Morals vs Greed

We are all reading about bad behavior in the venture business this summer.  It is not pretty.  The data is right there about how it is more difficult for women founders sitting on the other side of the investor table. Many questions are posed that are inappropriate from “do you plan on having children” to questioning the ability to grow vs seeing the opportunity.  As a founder, you want to push back and change the conversation but then you have to wonder if you really want those investors to put money in your business.  It is a serious catch-22.  I do believe it is getting better but we are certainly not where we should be.

Every day there are new businesses coming at investors.  It is an incredible time and we will look back at this time in history as a time when new businesses changed everything for the next generation.  I can point to Tesla, Cryptocurrencies, and even Justin’s Peanut Butter.

As an investor, I stick to one investment per vertical.  I believe that if you bet on a space, you pick one company and get behind it.  Otherwise, how can an investor be involved and know information around multiple companies in one vertical that are competing with each other?   This defines one’s moral compass.

I have seen more than a few investors invest in more than a few companies in the same vertical even though they have told the founders of one that they wouldn’t do it and they did anyway.  Early stage investing is such a risk as it is.  Mitigating your risk by putting money into several companies in the same space competing against each other is about greed and once again spotlights that investors hold all the cards.  Not ok.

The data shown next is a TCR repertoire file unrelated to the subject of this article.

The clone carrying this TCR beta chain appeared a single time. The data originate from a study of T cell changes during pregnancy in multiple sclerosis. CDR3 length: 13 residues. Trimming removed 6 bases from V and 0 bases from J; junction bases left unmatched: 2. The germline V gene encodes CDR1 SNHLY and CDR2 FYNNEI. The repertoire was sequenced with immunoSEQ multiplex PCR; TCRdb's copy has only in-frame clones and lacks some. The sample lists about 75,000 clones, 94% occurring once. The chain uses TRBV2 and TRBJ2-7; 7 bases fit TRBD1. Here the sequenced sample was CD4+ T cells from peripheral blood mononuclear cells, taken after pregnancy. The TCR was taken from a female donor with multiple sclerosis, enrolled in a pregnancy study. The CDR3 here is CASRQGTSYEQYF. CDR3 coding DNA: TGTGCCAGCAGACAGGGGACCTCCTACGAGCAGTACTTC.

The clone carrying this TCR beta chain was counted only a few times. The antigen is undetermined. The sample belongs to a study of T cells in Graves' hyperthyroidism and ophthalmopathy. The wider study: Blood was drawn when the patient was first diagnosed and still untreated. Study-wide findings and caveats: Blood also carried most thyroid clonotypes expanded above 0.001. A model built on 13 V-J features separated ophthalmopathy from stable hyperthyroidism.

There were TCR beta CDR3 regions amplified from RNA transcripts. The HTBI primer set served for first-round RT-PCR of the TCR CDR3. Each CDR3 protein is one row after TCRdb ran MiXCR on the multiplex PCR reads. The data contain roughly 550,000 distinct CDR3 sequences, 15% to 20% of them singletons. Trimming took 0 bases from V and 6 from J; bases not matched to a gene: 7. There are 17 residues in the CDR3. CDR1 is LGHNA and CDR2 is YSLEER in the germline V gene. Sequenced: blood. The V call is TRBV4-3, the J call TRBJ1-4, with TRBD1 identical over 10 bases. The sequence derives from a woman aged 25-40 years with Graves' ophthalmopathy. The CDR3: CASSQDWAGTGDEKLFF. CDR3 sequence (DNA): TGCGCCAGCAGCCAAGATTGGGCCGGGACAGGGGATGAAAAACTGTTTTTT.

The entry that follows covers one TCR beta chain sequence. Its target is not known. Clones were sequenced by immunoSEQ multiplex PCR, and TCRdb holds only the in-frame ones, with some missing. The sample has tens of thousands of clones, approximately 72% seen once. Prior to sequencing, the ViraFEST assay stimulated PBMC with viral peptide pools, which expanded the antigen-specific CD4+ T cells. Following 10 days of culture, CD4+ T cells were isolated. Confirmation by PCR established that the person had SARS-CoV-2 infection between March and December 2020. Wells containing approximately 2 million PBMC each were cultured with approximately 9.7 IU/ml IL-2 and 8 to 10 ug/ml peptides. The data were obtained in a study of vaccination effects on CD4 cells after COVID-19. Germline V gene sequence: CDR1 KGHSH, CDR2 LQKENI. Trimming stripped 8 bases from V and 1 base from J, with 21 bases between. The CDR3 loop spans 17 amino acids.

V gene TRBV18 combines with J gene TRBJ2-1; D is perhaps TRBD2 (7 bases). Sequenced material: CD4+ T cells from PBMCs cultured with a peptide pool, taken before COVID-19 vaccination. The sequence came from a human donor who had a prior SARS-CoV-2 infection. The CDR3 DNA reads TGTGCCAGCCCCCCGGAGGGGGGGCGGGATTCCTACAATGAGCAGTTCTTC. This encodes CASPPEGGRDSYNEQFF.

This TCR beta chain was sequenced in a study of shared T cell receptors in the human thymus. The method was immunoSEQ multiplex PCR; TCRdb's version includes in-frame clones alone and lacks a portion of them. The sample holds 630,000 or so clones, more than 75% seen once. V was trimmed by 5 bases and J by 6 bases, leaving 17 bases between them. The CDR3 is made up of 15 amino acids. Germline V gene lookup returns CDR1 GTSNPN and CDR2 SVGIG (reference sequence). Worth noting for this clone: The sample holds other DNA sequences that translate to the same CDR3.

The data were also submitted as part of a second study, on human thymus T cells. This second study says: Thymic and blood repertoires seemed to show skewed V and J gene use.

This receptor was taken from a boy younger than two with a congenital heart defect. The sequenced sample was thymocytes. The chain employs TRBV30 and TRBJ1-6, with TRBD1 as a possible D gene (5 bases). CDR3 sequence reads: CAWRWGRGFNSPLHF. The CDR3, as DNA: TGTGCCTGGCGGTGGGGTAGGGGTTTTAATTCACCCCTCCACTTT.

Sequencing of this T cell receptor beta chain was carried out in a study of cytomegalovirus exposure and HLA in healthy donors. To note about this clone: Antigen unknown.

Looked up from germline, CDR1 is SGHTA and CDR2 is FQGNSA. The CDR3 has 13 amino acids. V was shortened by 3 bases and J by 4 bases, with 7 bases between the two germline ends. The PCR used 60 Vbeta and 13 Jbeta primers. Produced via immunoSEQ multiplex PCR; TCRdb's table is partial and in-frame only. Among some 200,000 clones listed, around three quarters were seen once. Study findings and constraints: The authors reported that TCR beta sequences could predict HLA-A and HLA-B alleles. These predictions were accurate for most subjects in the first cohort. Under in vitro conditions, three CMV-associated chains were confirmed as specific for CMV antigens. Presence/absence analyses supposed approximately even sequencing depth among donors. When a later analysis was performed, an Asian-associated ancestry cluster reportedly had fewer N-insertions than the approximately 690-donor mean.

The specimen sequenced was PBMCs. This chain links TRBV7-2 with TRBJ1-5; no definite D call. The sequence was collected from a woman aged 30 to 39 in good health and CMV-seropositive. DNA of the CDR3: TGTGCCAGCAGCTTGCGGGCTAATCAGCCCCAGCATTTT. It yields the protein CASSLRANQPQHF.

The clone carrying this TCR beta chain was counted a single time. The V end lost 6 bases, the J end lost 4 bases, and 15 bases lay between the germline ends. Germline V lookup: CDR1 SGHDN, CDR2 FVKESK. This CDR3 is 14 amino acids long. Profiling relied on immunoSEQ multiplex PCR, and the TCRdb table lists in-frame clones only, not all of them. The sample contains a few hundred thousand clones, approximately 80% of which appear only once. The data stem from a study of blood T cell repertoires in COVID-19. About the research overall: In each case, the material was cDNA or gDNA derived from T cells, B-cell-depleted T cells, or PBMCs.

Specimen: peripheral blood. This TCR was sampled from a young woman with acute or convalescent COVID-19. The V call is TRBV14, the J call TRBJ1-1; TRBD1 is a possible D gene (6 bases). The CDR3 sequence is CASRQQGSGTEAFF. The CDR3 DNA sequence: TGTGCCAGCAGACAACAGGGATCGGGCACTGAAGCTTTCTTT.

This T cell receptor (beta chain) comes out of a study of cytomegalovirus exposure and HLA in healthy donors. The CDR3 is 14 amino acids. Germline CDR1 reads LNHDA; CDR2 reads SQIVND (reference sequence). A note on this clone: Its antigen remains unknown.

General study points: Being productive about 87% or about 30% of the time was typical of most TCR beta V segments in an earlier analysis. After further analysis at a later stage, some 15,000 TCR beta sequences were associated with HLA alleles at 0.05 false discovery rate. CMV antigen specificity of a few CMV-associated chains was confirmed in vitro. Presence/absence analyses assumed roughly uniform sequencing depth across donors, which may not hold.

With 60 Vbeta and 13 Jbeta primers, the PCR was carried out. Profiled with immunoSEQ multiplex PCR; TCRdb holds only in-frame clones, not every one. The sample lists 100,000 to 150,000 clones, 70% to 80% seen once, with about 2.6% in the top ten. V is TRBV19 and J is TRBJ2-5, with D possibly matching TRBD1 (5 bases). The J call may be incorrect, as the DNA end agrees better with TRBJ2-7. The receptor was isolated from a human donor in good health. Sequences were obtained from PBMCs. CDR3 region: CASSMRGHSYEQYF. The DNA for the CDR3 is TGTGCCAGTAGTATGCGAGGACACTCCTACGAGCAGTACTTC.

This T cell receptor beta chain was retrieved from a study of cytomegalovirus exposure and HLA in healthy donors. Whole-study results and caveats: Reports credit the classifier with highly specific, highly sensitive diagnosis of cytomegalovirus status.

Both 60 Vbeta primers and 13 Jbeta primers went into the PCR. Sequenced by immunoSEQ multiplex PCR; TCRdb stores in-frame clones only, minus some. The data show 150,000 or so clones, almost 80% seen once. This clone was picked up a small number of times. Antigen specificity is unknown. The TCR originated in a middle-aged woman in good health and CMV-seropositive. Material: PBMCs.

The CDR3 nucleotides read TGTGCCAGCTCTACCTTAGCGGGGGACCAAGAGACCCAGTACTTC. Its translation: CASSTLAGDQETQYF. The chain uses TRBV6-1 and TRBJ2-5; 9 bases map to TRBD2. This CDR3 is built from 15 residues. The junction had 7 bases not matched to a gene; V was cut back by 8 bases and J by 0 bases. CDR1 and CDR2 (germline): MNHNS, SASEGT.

Greed is unattractive.  When you start to look at the investors for your company there are several factors to be looked at.  You want an investor who gets your business, can provide intellectual value as well as financial value, you want to connect with them and more importantly, you want to trust them.  Dig deep and see what their moral compass is before you take someone’s capital.  As founders and investors, we all want to see success but I can not and will not be involved with someone who has lost their moral compass.